Searching for Tapir and Quetzals: Part 1 Spring 2019 Costa Rica Trip

In early March, Intertwined traveled to Costa Rica to reconnect with existing partnerships and to begin forging new ones. Driving around the country for two weeks in a Toyota Yaris—snail-paced up inclines, but dependable overall—Jenna Duarte (Executive Director and Founder), Koby Wendt (Interim President), Marco Wendt (Vice President), and Armando Flores (Development Coordinator) met with three partner organizations in addition to checking in with our own program.

The first organization they met with was the Costa Rica Wildlife Foundation (CRWF), located in the Los Quetzales National Park. As the car climbed the mountain and they gained elevation, the weather turned out to be a surprise. When you think of Costa Rica, Marco says, “you think of hot, humid weather—and we were not prepared for that kind of cloud forest.” As it’s one of the highest elevations in Costa Rica, clouds hug the mountaintops here and move large quantities of moisture rapidly across the sky, their constant circulation acting as a reminder that the forest lying below is equally active and alive. With a high of 60 degrees, the cloud forest was nothing like the hot, tropical weather one might have expected. The winds were strong as the road became increasingly windy, and the windshield wipers failed to clear the mist and rain away, making it impossible to see very far ahead.

Although they missed the turn for the Quetzal Lodge where they were supposed to meet Esteban of CRWF, they did notice something exciting as they continued driving into the forest: signs for tapir crossings. The roads were highly trafficked with speeding cars, and the signs indicated that an effort is being made to communicate to drivers that the tapirs’ home should be respected by more cautious driving.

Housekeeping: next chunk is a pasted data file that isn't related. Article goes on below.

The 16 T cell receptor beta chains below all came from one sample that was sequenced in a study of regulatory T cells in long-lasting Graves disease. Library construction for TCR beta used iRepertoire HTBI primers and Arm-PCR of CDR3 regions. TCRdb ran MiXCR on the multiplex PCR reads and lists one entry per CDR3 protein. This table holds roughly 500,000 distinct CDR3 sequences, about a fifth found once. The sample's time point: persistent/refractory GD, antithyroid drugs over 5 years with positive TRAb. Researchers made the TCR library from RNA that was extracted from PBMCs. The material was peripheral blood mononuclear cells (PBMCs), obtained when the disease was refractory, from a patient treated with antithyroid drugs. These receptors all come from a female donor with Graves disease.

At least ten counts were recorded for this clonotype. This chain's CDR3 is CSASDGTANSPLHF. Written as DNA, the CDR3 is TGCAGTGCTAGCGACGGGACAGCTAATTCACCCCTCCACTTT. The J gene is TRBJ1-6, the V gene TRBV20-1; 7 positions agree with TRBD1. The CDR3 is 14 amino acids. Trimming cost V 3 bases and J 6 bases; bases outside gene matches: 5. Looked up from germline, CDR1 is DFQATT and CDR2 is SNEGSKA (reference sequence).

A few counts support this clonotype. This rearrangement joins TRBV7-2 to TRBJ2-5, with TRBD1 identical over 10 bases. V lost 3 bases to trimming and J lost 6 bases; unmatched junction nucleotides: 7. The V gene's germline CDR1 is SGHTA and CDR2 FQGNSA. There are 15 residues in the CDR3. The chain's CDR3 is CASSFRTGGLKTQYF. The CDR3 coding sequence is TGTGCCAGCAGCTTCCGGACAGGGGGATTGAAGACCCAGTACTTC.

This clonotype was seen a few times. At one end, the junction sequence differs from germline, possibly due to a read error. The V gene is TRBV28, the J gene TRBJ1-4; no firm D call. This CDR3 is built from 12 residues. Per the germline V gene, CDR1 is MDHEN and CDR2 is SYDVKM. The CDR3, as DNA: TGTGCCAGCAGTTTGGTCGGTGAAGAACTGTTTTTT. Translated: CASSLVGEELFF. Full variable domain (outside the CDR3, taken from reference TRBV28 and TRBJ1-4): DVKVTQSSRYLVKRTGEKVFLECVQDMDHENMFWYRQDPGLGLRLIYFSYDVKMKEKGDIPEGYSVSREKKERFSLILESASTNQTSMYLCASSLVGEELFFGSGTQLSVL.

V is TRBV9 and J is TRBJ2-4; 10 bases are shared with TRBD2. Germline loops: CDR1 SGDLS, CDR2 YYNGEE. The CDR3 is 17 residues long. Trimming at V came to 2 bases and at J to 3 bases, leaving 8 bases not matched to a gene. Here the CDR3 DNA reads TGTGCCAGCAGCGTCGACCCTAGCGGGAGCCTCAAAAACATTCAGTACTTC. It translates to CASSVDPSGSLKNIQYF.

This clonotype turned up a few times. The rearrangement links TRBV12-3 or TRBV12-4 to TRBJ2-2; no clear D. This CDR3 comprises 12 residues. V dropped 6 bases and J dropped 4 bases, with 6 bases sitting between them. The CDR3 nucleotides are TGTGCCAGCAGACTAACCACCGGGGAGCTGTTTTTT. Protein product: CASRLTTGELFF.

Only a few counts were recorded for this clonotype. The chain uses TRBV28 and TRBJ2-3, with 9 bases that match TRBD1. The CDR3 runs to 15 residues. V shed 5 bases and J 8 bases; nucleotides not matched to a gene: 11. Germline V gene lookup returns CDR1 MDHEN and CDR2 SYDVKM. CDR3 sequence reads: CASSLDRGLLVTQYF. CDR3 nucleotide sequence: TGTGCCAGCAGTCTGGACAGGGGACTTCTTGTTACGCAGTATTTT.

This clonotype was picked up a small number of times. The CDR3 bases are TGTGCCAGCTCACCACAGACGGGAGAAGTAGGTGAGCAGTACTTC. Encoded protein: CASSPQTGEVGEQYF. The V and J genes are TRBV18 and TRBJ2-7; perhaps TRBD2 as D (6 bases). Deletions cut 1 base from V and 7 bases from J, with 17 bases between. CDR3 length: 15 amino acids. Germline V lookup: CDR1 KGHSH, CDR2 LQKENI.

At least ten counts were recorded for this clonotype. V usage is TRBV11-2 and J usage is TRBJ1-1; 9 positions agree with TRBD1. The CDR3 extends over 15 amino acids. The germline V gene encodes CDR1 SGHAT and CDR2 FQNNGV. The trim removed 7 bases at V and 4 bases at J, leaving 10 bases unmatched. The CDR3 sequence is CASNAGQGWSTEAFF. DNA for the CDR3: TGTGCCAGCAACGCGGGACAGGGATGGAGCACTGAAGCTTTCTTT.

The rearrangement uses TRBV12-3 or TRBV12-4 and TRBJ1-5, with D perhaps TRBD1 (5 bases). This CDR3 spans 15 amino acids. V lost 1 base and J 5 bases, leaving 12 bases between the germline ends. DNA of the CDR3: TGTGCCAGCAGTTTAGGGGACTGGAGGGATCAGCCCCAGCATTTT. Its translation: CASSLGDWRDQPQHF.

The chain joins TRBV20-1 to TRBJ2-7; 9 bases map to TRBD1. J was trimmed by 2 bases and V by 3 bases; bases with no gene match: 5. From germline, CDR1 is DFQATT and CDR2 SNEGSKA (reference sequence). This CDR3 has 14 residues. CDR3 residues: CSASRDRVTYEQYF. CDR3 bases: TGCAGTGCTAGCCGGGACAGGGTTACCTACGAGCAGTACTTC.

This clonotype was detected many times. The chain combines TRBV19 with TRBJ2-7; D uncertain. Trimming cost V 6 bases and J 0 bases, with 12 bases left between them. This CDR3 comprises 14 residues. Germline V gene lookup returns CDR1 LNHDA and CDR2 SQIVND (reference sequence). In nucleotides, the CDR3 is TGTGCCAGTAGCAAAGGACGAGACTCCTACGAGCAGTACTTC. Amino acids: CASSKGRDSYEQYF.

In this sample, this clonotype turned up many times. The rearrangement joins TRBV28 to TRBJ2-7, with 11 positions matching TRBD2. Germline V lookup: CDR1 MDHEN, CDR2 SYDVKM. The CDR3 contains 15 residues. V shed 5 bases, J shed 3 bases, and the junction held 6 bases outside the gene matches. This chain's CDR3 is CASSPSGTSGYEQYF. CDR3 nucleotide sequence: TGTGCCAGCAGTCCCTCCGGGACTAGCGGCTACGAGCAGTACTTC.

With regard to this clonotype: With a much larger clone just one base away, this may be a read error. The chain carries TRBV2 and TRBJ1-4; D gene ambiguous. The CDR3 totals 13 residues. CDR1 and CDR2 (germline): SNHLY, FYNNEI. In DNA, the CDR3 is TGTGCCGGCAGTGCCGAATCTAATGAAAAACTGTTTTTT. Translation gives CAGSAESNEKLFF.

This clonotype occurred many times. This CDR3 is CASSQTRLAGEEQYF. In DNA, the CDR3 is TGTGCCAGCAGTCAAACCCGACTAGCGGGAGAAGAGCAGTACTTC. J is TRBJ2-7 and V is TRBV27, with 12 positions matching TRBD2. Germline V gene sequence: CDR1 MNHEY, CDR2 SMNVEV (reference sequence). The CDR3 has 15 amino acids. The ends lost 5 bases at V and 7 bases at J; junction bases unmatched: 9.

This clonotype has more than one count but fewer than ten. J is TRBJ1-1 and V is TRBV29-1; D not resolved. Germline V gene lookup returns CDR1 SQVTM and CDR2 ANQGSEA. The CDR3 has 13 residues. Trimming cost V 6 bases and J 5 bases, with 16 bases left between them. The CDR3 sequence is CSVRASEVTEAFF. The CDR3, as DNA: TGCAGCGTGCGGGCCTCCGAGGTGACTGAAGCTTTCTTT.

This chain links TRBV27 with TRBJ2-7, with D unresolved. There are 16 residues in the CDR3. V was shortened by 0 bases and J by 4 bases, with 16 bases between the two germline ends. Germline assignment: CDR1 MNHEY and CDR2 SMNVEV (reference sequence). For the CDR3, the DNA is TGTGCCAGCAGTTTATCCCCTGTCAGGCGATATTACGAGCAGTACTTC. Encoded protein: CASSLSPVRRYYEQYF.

Eventually the Intertwined group made it to the lodge where they were greeted with a “parade of color.” The lodge overlooked a beautiful backdrop of flora and fauna, with butterflies and “dozens and dozens” of hummingbirds flocking to the feeders set out for them. After a friendly greeting from a local dog, they met with Esteban and his crew and learned about the good work that CRWF has been up to in the area. CRWF aims “to ensure the prevalence of wildlife and its habitat” through initiatives that assist communities in making decisions that help them coexist with wildlife. Their species conservation program focuses on solutions to threats to keystone and flagship species in the tropical forests, with a specific emphasis on the conservation of quetzals, tapirs, and skué.

The purpose of Intertwined’s visit with CRWF was to learn about the organizations’ needs and how Intertwined can collaborate on a new program working with quetzals, tapirs, and the local community within Los Quetzales National Park. After the meeting, Esteban’s team immediately took Intertwined into the park itself, sharing information about tapirs and how the organization is currently working to learn about and protect these animals.

Jenna, Koby, Marco, and Armando stayed with a host family about 15 minutes away from the lodge, experiencing the warmth and generosity of the Costa Rican people. The cabin was beautiful and rustic, with a wood stove oven warming the house and being used to cook traditional meals with black beans, rice, and coffee.

Waking up early to try to catch a sighting of a quetzal—a small, vividly colored bird native to the area—the Intertwined group traveled to a ranch about five or ten minutes away, where their host was working with Esteban to conserve land for local wildlife. Specifically, they focus on conserving a certain species of avocado that attracts quetzal. Their wildlife tours help the local community and give them the ability to protect the land for wildlife and to prevent trees from being cut down.


As they trekked up the trail, they noticed man-made nest boxes in the trees. Local trees had been hollowed out and perched up, making it easier for quetzals to make nests. Because their beaks are not designed to hollow out trees, quetzals usually have to use trees that are weathered in such a way that they can create a nest. The man-made nests made the avocado grove even more inviting for the sacred bird of the ancient Mayans and Aztecs to make their homes in this preserve.

Even though this was the most likely area for quetzal sightings, the group received a call about a sighting at a nearby blackberry farm. After a quick drive to the farm, a missed sighting, breakfast with the host family, and another unsuccessful search, they gave up and had lunch before Esteban and his crew had to leave for San Jose. On Intertwined’s last day in Los Quetzales National Park, however, their patience finally paid off and Jenna spotted a pair of quetzals—a male and a female.

The group then packed up and headed out in the Yaris to meet the next partners.